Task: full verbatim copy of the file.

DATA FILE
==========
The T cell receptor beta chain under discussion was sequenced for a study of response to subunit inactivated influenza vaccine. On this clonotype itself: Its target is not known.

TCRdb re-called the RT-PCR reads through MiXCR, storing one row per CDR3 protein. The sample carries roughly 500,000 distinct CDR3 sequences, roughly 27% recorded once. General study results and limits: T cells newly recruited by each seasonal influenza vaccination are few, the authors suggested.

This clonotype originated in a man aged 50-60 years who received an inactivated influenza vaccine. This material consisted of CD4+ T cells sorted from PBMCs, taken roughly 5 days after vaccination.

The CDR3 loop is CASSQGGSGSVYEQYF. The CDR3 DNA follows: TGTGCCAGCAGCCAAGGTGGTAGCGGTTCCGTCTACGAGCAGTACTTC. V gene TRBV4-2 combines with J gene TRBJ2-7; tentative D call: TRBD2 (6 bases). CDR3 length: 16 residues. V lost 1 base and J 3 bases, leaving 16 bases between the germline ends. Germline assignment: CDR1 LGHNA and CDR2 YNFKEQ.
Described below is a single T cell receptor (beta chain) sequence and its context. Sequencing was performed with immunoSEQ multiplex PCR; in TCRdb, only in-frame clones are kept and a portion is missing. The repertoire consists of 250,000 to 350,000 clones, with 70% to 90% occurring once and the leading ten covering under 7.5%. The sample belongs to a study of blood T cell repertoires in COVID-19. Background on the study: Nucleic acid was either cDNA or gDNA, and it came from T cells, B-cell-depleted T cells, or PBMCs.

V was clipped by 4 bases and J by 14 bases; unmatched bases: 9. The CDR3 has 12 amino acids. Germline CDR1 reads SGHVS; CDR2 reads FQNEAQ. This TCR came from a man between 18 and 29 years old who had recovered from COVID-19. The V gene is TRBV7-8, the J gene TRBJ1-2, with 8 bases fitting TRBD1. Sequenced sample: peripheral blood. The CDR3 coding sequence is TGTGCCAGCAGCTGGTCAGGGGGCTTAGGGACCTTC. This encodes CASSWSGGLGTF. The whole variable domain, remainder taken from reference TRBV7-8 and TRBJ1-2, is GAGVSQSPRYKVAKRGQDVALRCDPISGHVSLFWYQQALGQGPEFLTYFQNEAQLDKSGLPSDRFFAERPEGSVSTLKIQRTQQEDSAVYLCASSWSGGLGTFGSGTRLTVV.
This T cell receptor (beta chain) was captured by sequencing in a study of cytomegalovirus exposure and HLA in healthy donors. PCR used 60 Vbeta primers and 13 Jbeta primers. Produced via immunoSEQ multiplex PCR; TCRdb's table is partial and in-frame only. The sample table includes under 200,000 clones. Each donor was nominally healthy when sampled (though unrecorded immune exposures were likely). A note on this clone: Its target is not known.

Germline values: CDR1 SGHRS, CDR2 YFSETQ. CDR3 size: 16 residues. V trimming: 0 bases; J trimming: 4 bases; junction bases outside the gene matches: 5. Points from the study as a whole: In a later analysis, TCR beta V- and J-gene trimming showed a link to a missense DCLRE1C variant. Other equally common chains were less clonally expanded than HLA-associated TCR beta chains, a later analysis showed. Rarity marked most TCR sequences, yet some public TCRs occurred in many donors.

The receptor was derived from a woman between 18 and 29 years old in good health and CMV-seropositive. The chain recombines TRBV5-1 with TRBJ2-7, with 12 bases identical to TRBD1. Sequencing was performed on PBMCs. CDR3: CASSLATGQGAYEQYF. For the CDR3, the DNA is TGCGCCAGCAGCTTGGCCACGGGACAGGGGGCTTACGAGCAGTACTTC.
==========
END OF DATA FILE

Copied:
The T cell receptor beta chain under discussion was sequenced for a study of response to subunit inactivated influenza vaccine. On this clonotype itself: Its target is not known.

TCRdb re-called the RT-PCR reads through MiXCR, storing one row per CDR3 protein. The sample carries roughly 500,000 distinct CDR3 sequences, roughly 27% recorded once. General study results and limits: T cells newly recruited by each seasonal influenza vaccination are few, the authors suggested.

This clonotype originated in a man aged 50-60 years who received an inactivated influenza vaccine. This material consisted of CD4+ T cells sorted from PBMCs, taken roughly 5 days after vaccination.

The CDR3 loop is CASSQGGSGSVYEQYF. The CDR3 DNA follows: TGTGCCAGCAGCCAAGGTGGTAGCGGTTCCGTCTACGAGCAGTACTTC. V gene TRBV4-2 combines with J gene TRBJ2-7; tentative D call: TRBD2 (6 bases). CDR3 length: 16 residues. V lost 1 base and J 3 bases, leaving 16 bases between the germline ends. Germline assignment: CDR1 LGHNA and CDR2 YNFKEQ.
Described below is a single T cell receptor (beta chain) sequence and its context. Sequencing was performed with immunoSEQ multiplex PCR; in TCRdb, only in-frame clones are kept and a portion is missing. The repertoire consists of 250,000 to 350,000 clones, with 70% to 90% occurring once and the leading ten covering under 7.5%. The sample belongs to a study of blood T cell repertoires in COVID-19. Background on the study: Nucleic acid was either cDNA or gDNA, and it came from T cells, B-cell-depleted T cells, or PBMCs.

V was clipped by 4 bases and J by 14 bases; unmatched bases: 9. The CDR3 has 12 amino acids. Germline CDR1 reads SGHVS; CDR2 reads FQNEAQ. This TCR came from a man between 18 and 29 years old who had recovered from COVID-19. The V gene is TRBV7-8, the J gene TRBJ1-2, with 8 bases fitting TRBD1. Sequenced sample: peripheral blood. The CDR3 coding sequence is TGTGCCAGCAGCTGGTCAGGGGGCTTAGGGACCTTC. This encodes CASSWSGGLGTF. The whole variable domain, remainder taken from reference TRBV7-8 and TRBJ1-2, is GAGVSQSPRYKVAKRGQDVALRCDPISGHVSLFWYQQALGQGPEFLTYFQNEAQLDKSGLPSDRFFAERPEGSVSTLKIQRTQQEDSAVYLCASSWSGGLGTFGSGTRLTVV.
This T cell receptor (beta chain) was captured by sequencing in a study of cytomegalovirus exposure and HLA in healthy donors. PCR used 60 Vbeta primers and 13 Jbeta primers. Produced via immunoSEQ multiplex PCR; TCRdb's table is partial and in-frame only. The sample table includes under 200,000 clones. Each donor was nominally healthy when sampled (though unrecorded immune exposures were likely). A note on this clone: Its target is not known.

Germline values: CDR1 SGHRS, CDR2 YFSETQ. CDR3 size: 16 residues. V trimming: 0 bases; J trimming: 4 bases; junction bases outside the gene matches: 5. Points from the study as a whole: In a later analysis, TCR beta V- and J-gene trimming showed a link to a missense DCLRE1C variant. Other equally common chains were less clonally expanded than HLA-associated TCR beta chains, a later analysis showed. Rarity marked most TCR sequences, yet some public TCRs occurred in many donors.

The receptor was derived from a woman between 18 and 29 years old in good health and CMV-seropositive. The chain recombines TRBV5-1 with TRBJ2-7, with 12 bases identical to TRBD1. Sequencing was performed on PBMCs. CDR3: CASSLATGQGAYEQYF. For the CDR3, the DNA is TGCGCCAGCAGCTTGGCCACGGGACAGGGGGCTTACGAGCAGTACTTC.